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Karen Wang
BY Karen Wang

5 Summer Goals For Kids With Special Needs

Summer vacation began at 11:55am on a Thursday, and the first summer meltdown started at 12:11pm.  For my family, and for many other families with special needs, there’s nothing simple or carefree about summer vacation.  We have to keep our eyes on the prize – actually, we have 5 prizes, the summer goals that we work on every day of our so-called “vacation.”

1. Retain skills

For me, the scariest part of summer vacation is the possibility of seeing my son lose skills.  It has happened many times in the past, and prevention isn’t easy.  But re-learning lost skills is much more difficult than prevention!

Every day, I give my son assignments in math review, reading and writing.  He also keeps a summer diary to boost his memory skills, and we make a summer photo book together.  Our family field trips are centered on fitness (because exercise boosts cognitive skills), science and social studies.  He returns to school in the fall with an active and curious mindset, ready to learn.

2. Set-up for positive behavior

Unstructured time often leads to destructive behaviors in my house. A few days into summer vacation, my 8 year old asked me to help him make a chore chart. We brainstormed ideas for chores that were manageable for him.  In addition to the chore chart, we made a birdwatching chart, we have time set aside for reading every day and outdoor time with neighborhood friends is strongly encouraged.  These alternatives are always available when I need to re-direct behaviors.

3. Do something that you never thought you’d do

The best part of summer vacation is a sense of adventure.  It’s the perfect time to face fears and learn something new about yourself.

  • Afraid of heights? Visit a high ropes course with zip lines.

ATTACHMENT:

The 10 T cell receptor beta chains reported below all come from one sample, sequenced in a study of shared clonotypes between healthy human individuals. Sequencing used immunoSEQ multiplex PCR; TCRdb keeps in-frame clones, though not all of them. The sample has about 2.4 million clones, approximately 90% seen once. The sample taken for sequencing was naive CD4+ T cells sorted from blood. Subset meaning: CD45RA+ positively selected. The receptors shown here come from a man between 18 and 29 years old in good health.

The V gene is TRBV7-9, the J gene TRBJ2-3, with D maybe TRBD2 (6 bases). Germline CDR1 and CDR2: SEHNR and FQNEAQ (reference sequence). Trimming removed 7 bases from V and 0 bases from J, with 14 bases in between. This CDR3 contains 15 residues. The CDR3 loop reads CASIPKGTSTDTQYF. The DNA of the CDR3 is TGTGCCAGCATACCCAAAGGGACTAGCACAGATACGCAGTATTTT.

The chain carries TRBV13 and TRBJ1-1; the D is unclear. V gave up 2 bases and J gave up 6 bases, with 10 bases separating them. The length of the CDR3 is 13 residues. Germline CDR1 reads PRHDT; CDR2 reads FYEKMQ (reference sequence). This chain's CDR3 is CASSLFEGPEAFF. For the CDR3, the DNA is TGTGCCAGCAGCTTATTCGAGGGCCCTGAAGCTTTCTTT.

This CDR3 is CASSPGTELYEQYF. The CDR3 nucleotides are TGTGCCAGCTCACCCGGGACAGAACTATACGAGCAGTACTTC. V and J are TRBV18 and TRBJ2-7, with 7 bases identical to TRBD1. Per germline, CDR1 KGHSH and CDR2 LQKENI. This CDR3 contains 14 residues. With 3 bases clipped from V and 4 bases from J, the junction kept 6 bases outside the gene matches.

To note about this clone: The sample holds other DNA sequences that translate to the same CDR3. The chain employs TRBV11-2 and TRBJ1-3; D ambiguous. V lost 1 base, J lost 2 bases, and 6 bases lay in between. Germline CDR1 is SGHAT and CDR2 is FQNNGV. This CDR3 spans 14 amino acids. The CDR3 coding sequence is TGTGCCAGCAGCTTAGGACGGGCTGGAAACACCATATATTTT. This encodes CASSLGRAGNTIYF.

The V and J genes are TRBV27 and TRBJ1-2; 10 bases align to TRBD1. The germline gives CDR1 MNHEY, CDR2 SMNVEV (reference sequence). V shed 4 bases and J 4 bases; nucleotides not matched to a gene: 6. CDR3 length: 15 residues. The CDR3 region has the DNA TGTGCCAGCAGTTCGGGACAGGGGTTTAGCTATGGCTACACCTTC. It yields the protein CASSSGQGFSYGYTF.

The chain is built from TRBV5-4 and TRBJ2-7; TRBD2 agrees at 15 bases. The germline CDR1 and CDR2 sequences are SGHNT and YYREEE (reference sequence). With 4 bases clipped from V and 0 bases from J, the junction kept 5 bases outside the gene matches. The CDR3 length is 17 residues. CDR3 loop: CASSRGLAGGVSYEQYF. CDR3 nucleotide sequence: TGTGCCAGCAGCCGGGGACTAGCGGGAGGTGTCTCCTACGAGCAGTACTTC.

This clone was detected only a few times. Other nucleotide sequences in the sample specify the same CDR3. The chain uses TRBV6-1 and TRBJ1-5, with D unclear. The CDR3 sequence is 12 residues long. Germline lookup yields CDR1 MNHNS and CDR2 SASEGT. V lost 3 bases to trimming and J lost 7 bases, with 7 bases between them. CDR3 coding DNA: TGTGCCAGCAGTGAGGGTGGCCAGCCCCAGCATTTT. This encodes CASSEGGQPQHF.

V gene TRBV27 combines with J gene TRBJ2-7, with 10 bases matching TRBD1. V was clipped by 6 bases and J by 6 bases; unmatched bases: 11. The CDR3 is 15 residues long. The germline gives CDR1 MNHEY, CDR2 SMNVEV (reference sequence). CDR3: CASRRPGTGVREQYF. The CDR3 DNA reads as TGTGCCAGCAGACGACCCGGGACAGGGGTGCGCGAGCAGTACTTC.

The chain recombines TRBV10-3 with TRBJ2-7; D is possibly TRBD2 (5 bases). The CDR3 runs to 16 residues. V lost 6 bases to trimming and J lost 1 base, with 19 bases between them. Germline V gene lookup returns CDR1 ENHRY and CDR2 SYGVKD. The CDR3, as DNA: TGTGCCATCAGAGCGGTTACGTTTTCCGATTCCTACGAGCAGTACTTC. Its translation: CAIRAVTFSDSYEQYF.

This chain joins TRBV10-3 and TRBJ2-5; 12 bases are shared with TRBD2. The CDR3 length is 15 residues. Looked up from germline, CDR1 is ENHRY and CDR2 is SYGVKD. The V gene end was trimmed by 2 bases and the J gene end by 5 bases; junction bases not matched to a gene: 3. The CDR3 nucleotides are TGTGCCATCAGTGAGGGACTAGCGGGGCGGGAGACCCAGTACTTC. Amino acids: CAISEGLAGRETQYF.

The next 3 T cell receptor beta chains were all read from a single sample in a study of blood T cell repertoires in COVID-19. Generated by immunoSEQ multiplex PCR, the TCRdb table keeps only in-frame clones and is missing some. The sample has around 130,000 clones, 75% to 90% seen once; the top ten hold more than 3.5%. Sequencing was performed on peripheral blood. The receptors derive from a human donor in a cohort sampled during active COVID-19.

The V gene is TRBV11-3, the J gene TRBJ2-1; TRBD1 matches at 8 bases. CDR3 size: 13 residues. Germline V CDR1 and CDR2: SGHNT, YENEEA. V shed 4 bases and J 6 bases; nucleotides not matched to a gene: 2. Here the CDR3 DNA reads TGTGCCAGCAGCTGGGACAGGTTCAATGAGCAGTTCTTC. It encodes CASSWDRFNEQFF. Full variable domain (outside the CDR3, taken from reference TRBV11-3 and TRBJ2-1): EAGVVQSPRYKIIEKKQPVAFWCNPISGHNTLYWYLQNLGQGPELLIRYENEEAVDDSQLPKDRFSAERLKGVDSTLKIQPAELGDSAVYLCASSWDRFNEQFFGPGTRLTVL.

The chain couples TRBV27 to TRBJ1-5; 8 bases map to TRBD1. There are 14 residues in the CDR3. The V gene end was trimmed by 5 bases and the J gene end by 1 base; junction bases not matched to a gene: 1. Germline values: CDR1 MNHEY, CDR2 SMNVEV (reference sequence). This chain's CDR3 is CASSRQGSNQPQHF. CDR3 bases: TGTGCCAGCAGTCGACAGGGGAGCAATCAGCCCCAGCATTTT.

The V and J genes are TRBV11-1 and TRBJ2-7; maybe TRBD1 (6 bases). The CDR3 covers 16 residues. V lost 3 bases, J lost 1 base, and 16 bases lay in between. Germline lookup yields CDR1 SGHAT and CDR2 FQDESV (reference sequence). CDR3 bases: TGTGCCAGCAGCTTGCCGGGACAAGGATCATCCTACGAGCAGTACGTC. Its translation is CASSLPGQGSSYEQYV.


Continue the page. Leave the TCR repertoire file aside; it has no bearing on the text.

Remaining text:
• Tactile defensiveness? Go fishing. A trout farm can provide you with a rod and bait.
  • Sensitive to noise?  Spend a half hour at a carnival.  Bring ear plugs.
  • Performance anxiety? Participate in a poetry slam or open mic night.
  • No artistic talent? Sign up for a two hour art class and bring home your own painting.

4. Minimize sibling conflict

Togetherness is not always blissful.  There are several strategies to reduce fighting, tattling and bickering.

  • One-on-one time with each parent
  • Separate activities – while one child is at day camp or gymnastics, another child can receive undivided attention
  • Individual goals/chore charts – each child has something different to work on
  • Family activities – build the group identity by doing something fun or productive together, such as a board game or yard work
  • Swap with another family – little kids go to one house while big kids go to another house

5. Have lots of fun

Every day I promise something fun for my family. On the first day of summer vacation we played with some friends.  The next day it was a field trip to a science museum.  With my younger son’s leg in a cast, I’ve learned to ask beforehand if a wheelchair is available for visitors at the places we frequent.  Most visitor attractions, such as museums, zoos, tours, theme parks and library programs, also offer a braille guide and sign language interpretation if arrangements are made in advance.  Some beaches now have beach wheels available for guests with mobility impairments, too.

Fun activities do not have to be expensive or complicated. A visit to the library, picking strawberries, making lemonade from scratch, a family swim and a walk around the farmer’s market can be rotated weekly.  Do things your way – after all, it’s your time to shine!

What are your goals this summer?

Karen Wang

Written on July 13, 2015 by:

Karen Wang is a Friendship Circle parent. You may have seen her sneaking into the volunteer lounge for ice cream or being pushed into the cheese pit by laughing children. She is a contributing author to the anthology "My Baby Rides the Short Bus: The Unabashedly Human Experience of Raising Kids With Disabilities"